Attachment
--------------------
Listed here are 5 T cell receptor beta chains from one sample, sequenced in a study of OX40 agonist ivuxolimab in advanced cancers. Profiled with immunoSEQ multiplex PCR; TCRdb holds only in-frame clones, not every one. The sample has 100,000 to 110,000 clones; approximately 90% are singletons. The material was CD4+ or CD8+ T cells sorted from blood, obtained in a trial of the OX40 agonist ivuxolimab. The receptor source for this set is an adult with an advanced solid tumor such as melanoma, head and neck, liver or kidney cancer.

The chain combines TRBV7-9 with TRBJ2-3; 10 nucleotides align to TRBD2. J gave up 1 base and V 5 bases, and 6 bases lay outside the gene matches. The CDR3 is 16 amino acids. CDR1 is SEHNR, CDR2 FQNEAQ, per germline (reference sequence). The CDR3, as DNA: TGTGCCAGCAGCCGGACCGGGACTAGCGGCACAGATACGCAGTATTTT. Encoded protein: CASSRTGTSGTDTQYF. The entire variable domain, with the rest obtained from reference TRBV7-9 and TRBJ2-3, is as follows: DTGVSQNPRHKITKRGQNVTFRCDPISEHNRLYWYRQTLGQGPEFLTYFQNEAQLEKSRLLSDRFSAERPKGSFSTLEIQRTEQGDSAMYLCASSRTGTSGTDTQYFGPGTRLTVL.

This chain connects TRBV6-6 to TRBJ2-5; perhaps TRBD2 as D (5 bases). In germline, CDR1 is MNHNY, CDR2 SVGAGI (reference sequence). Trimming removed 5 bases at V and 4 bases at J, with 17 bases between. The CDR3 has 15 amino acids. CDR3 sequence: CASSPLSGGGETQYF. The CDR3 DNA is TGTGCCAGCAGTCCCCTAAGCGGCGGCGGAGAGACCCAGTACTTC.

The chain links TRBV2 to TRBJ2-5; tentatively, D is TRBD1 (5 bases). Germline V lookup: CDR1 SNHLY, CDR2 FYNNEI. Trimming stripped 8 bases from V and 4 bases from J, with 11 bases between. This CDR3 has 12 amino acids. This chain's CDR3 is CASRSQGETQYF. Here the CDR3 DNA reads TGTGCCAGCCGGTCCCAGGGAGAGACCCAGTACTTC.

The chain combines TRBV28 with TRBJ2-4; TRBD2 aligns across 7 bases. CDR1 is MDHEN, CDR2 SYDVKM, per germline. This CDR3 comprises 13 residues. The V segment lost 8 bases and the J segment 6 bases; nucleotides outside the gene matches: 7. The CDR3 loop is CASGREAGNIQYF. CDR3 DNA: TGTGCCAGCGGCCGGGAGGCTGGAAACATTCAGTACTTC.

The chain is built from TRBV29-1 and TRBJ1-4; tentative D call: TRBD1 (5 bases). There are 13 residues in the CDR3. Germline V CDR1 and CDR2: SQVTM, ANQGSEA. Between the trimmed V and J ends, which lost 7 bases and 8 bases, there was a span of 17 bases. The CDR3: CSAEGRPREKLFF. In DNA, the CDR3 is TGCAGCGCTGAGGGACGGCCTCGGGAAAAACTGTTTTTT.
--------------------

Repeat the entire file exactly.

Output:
Listed here are 5 T cell receptor beta chains from one sample, sequenced in a study of OX40 agonist ivuxolimab in advanced cancers. Profiled with immunoSEQ multiplex PCR; TCRdb holds only in-frame clones, not every one. The sample has 100,000 to 110,000 clones; approximately 90% are singletons. The material was CD4+ or CD8+ T cells sorted from blood, obtained in a trial of the OX40 agonist ivuxolimab. The receptor source for this set is an adult with an advanced solid tumor such as melanoma, head and neck, liver or kidney cancer.

The chain combines TRBV7-9 with TRBJ2-3; 10 nucleotides align to TRBD2. J gave up 1 base and V 5 bases, and 6 bases lay outside the gene matches. The CDR3 is 16 amino acids. CDR1 is SEHNR, CDR2 FQNEAQ, per germline (reference sequence). The CDR3, as DNA: TGTGCCAGCAGCCGGACCGGGACTAGCGGCACAGATACGCAGTATTTT. Encoded protein: CASSRTGTSGTDTQYF. The entire variable domain, with the rest obtained from reference TRBV7-9 and TRBJ2-3, is as follows: DTGVSQNPRHKITKRGQNVTFRCDPISEHNRLYWYRQTLGQGPEFLTYFQNEAQLEKSRLLSDRFSAERPKGSFSTLEIQRTEQGDSAMYLCASSRTGTSGTDTQYFGPGTRLTVL.

This chain connects TRBV6-6 to TRBJ2-5; perhaps TRBD2 as D (5 bases). In germline, CDR1 is MNHNY, CDR2 SVGAGI (reference sequence). Trimming removed 5 bases at V and 4 bases at J, with 17 bases between. The CDR3 has 15 amino acids. CDR3 sequence: CASSPLSGGGETQYF. The CDR3 DNA is TGTGCCAGCAGTCCCCTAAGCGGCGGCGGAGAGACCCAGTACTTC.

The chain links TRBV2 to TRBJ2-5; tentatively, D is TRBD1 (5 bases). Germline V lookup: CDR1 SNHLY, CDR2 FYNNEI. Trimming stripped 8 bases from V and 4 bases from J, with 11 bases between. This CDR3 has 12 amino acids. This chain's CDR3 is CASRSQGETQYF. Here the CDR3 DNA reads TGTGCCAGCCGGTCCCAGGGAGAGACCCAGTACTTC.

The chain combines TRBV28 with TRBJ2-4; TRBD2 aligns across 7 bases. CDR1 is MDHEN, CDR2 SYDVKM, per germline. This CDR3 comprises 13 residues. The V segment lost 8 bases and the J segment 6 bases; nucleotides outside the gene matches: 7. The CDR3 loop is CASGREAGNIQYF. CDR3 DNA: TGTGCCAGCGGCCGGGAGGCTGGAAACATTCAGTACTTC.

The chain is built from TRBV29-1 and TRBJ1-4; tentative D call: TRBD1 (5 bases). There are 13 residues in the CDR3. Germline V CDR1 and CDR2: SQVTM, ANQGSEA. Between the trimmed V and J ends, which lost 7 bases and 8 bases, there was a span of 17 bases. The CDR3: CSAEGRPREKLFF. In DNA, the CDR3 is TGCAGCGCTGAGGGACGGCCTCGGGAAAAACTGTTTTTT.